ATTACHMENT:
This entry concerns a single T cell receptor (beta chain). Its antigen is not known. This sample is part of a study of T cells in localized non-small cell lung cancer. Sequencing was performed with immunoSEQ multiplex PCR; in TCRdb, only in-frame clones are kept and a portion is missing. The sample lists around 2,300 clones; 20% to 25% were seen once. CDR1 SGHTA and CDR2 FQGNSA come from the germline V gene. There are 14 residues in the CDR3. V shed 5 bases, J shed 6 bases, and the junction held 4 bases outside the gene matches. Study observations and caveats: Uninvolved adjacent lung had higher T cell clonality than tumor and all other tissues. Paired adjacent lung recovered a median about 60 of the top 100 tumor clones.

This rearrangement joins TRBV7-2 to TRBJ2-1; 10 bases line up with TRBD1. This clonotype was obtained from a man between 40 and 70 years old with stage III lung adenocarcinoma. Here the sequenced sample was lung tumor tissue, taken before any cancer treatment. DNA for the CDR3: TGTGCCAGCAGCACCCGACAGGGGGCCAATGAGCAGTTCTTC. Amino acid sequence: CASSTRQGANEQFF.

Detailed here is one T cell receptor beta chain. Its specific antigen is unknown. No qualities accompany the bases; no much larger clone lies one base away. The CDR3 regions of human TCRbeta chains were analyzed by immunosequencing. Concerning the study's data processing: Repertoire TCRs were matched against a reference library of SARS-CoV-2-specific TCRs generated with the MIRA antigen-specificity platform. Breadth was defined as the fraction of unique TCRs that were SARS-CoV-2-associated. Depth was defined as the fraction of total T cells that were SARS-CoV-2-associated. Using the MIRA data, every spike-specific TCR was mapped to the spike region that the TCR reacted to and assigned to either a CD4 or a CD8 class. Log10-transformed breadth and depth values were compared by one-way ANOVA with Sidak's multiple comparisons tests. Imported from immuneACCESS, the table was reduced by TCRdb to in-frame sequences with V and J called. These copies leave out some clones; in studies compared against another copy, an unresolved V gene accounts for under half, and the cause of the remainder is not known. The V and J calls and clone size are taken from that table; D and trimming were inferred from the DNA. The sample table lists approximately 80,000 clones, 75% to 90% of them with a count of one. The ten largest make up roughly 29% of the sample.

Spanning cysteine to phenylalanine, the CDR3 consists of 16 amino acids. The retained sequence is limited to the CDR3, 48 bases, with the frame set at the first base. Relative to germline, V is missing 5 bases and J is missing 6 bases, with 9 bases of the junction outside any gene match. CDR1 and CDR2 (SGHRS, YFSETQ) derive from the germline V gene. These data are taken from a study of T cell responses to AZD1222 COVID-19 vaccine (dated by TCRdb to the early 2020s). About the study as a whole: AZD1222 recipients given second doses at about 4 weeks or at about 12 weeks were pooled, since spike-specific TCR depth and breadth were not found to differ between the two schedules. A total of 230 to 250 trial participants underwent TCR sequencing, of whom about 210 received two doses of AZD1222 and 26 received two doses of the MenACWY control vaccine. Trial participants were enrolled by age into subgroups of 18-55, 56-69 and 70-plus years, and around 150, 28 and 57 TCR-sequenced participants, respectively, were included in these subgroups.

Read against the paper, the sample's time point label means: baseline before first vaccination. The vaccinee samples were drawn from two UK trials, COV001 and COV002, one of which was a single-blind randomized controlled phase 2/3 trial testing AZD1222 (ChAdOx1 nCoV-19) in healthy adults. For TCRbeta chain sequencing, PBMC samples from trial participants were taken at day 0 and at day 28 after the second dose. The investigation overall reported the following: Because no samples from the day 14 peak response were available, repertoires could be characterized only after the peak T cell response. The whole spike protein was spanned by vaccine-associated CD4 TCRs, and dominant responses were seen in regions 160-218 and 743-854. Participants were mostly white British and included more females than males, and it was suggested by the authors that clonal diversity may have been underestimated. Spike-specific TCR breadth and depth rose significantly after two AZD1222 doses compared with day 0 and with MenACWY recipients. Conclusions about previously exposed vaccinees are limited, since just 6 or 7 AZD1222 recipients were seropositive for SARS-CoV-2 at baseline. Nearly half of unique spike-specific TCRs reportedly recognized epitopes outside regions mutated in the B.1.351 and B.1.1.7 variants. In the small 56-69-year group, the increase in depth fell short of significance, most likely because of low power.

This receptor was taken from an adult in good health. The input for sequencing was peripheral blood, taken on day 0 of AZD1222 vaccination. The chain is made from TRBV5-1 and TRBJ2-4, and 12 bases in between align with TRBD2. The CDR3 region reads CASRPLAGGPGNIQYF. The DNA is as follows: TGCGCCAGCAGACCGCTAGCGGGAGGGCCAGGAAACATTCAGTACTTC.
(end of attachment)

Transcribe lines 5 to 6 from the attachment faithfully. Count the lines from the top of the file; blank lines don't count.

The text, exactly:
Read against the paper, the sample's time point label means: baseline before first vaccination. The vaccinee samples were drawn from two UK trials, COV001 and COV002, one of which was a single-blind randomized controlled phase 2/3 trial testing AZD1222 (ChAdOx1 nCoV-19) in healthy adults. For TCRbeta chain sequencing, PBMC samples from trial participants were taken at day 0 and at day 28 after the second dose. The investigation overall reported the following: Because no samples from the day 14 peak response were available, repertoires could be characterized only after the peak T cell response. The whole spike protein was spanned by vaccine-associated CD4 TCRs, and dominant responses were seen in regions 160-218 and 743-854. Participants were mostly white British and included more females than males, and it was suggested by the authors that clonal diversity may have been underestimated. Spike-specific TCR breadth and depth rose significantly after two AZD1222 doses compared with day 0 and with MenACWY recipients. Conclusions about previously exposed vaccinees are limited, since just 6 or 7 AZD1222 recipients were seropositive for SARS-CoV-2 at baseline. Nearly half of unique spike-specific TCRs reportedly recognized epitopes outside regions mutated in the B.1.351 and B.1.1.7 variants. In the small 56-69-year group, the increase in depth fell short of significance, most likely because of low power.

This receptor was taken from an adult in good health. The input for sequencing was peripheral blood, taken on day 0 of AZD1222 vaccination. The chain is made from TRBV5-1 and TRBJ2-4, and 12 bases in between align with TRBD2. The CDR3 region reads CASRPLAGGPGNIQYF. The DNA is as follows: TGCGCCAGCAGACCGCTAGCGGGAGGGCCAGGAAACATTCAGTACTTC.